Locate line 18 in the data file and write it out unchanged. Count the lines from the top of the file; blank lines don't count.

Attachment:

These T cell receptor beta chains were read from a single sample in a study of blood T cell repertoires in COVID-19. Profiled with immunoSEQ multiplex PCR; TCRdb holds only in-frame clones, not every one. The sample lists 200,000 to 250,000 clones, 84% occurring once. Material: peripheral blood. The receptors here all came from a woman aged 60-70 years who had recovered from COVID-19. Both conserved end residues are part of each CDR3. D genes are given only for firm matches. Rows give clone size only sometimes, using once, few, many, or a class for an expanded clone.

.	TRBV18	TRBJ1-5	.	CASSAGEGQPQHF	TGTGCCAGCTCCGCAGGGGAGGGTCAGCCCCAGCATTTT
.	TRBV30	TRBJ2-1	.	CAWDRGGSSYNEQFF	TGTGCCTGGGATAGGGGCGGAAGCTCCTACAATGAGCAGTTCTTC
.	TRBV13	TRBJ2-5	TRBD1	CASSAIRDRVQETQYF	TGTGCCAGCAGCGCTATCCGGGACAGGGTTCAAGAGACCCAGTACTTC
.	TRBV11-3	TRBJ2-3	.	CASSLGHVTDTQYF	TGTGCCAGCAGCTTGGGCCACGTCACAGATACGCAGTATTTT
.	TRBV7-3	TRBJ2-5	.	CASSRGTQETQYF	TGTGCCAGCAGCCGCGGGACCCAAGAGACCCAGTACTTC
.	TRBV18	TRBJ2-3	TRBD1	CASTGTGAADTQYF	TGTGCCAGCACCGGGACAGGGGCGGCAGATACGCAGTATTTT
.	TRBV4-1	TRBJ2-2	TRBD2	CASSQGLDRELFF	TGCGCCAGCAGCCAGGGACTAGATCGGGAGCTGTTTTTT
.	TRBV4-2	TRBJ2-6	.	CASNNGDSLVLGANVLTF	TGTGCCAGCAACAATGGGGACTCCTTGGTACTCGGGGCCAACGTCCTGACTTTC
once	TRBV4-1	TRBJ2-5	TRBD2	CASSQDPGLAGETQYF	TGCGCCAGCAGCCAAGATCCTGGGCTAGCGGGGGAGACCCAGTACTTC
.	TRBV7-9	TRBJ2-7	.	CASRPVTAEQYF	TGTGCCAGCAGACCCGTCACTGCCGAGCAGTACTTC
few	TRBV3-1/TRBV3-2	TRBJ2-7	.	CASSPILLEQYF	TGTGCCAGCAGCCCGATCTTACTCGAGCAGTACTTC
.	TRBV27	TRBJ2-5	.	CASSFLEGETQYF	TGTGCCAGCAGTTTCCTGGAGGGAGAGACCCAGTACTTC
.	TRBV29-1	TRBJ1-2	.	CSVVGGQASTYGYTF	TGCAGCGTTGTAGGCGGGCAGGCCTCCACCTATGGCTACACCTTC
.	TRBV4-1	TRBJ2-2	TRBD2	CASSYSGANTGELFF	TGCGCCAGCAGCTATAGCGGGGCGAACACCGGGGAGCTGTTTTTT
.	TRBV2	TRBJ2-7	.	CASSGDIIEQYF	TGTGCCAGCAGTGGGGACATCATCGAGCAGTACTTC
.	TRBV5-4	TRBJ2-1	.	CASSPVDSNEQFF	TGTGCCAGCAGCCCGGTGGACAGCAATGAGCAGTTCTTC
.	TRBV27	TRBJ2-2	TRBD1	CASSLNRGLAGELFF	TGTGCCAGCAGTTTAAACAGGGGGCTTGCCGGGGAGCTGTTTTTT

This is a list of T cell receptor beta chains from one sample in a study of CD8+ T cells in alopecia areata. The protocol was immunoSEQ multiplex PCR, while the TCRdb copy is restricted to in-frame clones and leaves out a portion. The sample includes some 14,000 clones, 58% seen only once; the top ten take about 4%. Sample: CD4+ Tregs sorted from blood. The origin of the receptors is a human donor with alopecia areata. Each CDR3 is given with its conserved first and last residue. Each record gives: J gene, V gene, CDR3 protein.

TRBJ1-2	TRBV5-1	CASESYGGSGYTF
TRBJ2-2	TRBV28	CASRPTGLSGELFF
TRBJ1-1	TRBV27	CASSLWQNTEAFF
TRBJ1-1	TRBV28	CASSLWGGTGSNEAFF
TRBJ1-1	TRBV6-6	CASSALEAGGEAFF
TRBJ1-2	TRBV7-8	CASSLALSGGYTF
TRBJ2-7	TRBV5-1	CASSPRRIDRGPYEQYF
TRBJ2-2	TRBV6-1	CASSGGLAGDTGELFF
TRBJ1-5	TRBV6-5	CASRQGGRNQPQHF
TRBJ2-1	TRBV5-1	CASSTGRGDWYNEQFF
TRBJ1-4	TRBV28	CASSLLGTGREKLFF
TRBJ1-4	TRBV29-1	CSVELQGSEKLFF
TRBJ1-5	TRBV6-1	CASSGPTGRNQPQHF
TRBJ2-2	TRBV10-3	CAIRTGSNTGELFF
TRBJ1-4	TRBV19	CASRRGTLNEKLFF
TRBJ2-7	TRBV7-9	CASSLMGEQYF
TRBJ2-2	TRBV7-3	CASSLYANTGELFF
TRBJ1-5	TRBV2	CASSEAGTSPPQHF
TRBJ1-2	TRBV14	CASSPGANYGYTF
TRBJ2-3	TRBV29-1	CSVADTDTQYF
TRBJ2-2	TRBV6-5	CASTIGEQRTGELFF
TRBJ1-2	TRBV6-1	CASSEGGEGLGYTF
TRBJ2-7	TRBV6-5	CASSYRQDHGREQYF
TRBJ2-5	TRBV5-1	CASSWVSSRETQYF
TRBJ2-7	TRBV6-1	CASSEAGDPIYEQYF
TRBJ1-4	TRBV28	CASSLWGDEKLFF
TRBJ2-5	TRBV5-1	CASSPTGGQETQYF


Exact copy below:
.	TRBV27	TRBJ2-2	TRBD1	CASSLNRGLAGELFF	TGTGCCAGCAGTTTAAACAGGGGGCTTGCCGGGGAGCTGTTTTTT